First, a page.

In Support of Facebook’s User-Ads Plan

Jason Stein is president of Laundry Service, a social media agency. Tweet him @jasonwstein.

Facebook recently announced that it will allow individuals to pay $7 to ensure that a large percentage of their friends see the posts they share on the platform. As with everything involving Facebook’s evolution and monetization strategy, the Internet’s reaction has been polarized and somewhat negative. However, this is one of the smartest moves Facebook has made since its IPO.

On average, only 20 percent of a person’s posts are seen by their Facebook friends. This is partly due to Facebook’s EdgeRank algorithm, but it is largely a result of Facebook’s size. Unless you are literally watching your newsfeed in realtime, there’s no way to see all of the posts by all of your friends. Each time a user posts, the previous posts get pushed down your newsfeed.

Mark Zuckerberg announced that there are now 1 billion people actively using Facebook. Everyone has at least one important event each year that he or she wants friends and colleagues to know about. You got married, you got a promotion or a great new job, you’re selling your tickets to the Knicks game tonight, your cousin is looking for a kidney donor, you’re doing a Fundraiser walk and looking for donations, there’s a missing child in your town and you want to spread awareness, you’ve written an article or blog post and want everyone to see it — the list goes on. I see myself, and many of my friends and colleagues, paying $7 once a month — maybe even more.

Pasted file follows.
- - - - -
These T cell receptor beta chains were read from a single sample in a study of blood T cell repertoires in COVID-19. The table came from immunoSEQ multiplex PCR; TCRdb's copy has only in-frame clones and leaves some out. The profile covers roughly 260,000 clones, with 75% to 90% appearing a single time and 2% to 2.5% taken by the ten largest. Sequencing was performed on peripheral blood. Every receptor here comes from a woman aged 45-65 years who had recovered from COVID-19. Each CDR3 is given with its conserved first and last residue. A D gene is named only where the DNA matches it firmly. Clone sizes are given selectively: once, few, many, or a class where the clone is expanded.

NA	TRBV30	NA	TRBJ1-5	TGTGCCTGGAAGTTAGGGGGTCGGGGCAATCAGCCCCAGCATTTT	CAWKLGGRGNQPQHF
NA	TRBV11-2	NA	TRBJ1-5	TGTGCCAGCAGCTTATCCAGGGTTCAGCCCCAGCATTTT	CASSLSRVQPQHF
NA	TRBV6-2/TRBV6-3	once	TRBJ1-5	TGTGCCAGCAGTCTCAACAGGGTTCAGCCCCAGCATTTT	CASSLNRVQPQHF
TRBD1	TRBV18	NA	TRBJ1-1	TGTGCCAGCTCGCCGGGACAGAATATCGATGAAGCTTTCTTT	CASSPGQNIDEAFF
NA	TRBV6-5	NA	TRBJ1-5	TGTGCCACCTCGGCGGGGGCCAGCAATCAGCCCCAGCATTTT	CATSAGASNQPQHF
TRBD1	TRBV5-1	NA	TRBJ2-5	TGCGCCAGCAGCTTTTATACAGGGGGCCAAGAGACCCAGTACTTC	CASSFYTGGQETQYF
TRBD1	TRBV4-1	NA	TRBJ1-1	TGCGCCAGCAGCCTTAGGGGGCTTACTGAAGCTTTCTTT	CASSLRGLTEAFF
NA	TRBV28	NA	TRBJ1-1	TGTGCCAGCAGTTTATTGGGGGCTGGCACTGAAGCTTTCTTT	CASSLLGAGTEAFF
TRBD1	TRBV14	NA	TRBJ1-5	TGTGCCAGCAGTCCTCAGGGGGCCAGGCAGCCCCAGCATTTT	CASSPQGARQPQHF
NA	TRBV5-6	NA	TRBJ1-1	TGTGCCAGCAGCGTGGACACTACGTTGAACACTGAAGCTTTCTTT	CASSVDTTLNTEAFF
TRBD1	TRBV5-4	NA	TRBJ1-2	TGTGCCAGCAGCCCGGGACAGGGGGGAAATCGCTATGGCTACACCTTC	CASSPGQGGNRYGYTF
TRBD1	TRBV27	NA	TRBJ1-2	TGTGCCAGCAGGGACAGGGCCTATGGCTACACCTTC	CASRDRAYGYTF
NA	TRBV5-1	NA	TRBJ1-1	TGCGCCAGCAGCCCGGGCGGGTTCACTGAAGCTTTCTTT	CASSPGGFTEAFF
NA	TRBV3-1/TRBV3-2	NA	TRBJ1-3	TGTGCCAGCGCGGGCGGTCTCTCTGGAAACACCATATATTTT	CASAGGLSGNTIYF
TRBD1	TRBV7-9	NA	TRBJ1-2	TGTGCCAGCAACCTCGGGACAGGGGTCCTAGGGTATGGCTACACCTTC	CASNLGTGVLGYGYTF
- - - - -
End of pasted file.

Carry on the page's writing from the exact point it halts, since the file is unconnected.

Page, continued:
Think about this: Facebook’s new monetization product is optional, without a cap — meaning people can spend way more than $7 — and extremely beneficial to the user each time it is used.

Conservatively, let’s say 15 percent of active users — 150 million people — each pays $7 to promote only one important post per year. That’s $1 billion dollars in revenue. Maybe it will be a little less than 15 percent, but that will be balanced out by individuals that promote their own posts way more than once per year.

What I really don’t understand is the people who are up in arms over this new Facebook feature. No one has to use it! Everyone can continue using Facebook exactly as they are now. That said, Facebook users should be empowered to make sure that their important messages reach more than 20 percent of their friends. If there was a promote button and Facebook didn’t charge for it, everyone would use this on every post, leaving the newsfeed clogged and only 20 percent of your friends seeing the posts as they are now. A charge of $7 is the perfect way for Facebook to gauge the importance of a person’s post.

Facebook is charging people for full access to the amazing scale and features of its platform. Individual users need to accept that social media is not entirely free anymore (it’s more like 99 percent free). And coughing up some cash can be very beneficial.

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